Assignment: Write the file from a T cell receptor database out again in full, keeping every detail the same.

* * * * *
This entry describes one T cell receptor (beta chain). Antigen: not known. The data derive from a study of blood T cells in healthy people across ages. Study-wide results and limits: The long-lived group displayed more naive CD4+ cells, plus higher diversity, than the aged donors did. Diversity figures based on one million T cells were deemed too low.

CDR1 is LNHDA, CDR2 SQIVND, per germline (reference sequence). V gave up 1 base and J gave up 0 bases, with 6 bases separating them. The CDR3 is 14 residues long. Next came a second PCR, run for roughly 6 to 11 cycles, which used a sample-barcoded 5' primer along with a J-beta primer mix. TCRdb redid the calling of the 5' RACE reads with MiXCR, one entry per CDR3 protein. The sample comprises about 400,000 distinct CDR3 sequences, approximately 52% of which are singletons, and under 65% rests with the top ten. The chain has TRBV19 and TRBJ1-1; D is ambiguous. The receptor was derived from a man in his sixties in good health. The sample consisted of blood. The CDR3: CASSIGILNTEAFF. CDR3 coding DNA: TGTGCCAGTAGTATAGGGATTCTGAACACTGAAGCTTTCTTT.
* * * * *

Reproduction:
This entry describes one T cell receptor (beta chain). Antigen: not known. The data derive from a study of blood T cells in healthy people across ages. Study-wide results and limits: The long-lived group displayed more naive CD4+ cells, plus higher diversity, than the aged donors did. Diversity figures based on one million T cells were deemed too low.

CDR1 is LNHDA, CDR2 SQIVND, per germline (reference sequence). V gave up 1 base and J gave up 0 bases, with 6 bases separating them. The CDR3 is 14 residues long. Next came a second PCR, run for roughly 6 to 11 cycles, which used a sample-barcoded 5' primer along with a J-beta primer mix. TCRdb redid the calling of the 5' RACE reads with MiXCR, one entry per CDR3 protein. The sample comprises about 400,000 distinct CDR3 sequences, approximately 52% of which are singletons, and under 65% rests with the top ten. The chain has TRBV19 and TRBJ1-1; D is ambiguous. The receptor was derived from a man in his sixties in good health. The sample consisted of blood. The CDR3: CASSIGILNTEAFF. CDR3 coding DNA: TGTGCCAGTAGTATAGGGATTCTGAACACTGAAGCTTTCTTT.